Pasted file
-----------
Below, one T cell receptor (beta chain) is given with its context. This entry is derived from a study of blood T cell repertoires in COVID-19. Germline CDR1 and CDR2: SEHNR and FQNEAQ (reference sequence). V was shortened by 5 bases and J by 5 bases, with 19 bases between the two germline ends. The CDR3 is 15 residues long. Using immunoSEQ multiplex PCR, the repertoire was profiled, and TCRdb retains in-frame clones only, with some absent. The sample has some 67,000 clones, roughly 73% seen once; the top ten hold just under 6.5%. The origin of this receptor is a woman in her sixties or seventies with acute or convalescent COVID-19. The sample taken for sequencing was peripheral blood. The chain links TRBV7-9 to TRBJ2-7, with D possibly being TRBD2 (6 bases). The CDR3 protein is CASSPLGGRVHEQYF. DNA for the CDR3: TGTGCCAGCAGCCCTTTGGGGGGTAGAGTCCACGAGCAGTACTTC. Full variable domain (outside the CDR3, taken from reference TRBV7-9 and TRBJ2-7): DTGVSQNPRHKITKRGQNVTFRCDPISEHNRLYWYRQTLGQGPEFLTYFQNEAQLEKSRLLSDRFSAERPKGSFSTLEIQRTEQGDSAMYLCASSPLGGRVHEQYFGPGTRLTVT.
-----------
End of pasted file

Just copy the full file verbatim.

Below, one T cell receptor (beta chain) is given with its context. This entry is derived from a study of blood T cell repertoires in COVID-19. Germline CDR1 and CDR2: SEHNR and FQNEAQ (reference sequence). V was shortened by 5 bases and J by 5 bases, with 19 bases between the two germline ends. The CDR3 is 15 residues long. Using immunoSEQ multiplex PCR, the repertoire was profiled, and TCRdb retains in-frame clones only, with some absent. The sample has some 67,000 clones, roughly 73% seen once; the top ten hold just under 6.5%. The origin of this receptor is a woman in her sixties or seventies with acute or convalescent COVID-19. The sample taken for sequencing was peripheral blood. The chain links TRBV7-9 to TRBJ2-7, with D possibly being TRBD2 (6 bases). The CDR3 protein is CASSPLGGRVHEQYF. DNA for the CDR3: TGTGCCAGCAGCCCTTTGGGGGGTAGAGTCCACGAGCAGTACTTC. Full variable domain (outside the CDR3, taken from reference TRBV7-9 and TRBJ2-7): DTGVSQNPRHKITKRGQNVTFRCDPISEHNRLYWYRQTLGQGPEFLTYFQNEAQLEKSRLLSDRFSAERPKGSFSTLEIQRTEQGDSAMYLCASSPLGGRVHEQYFGPGTRLTVT.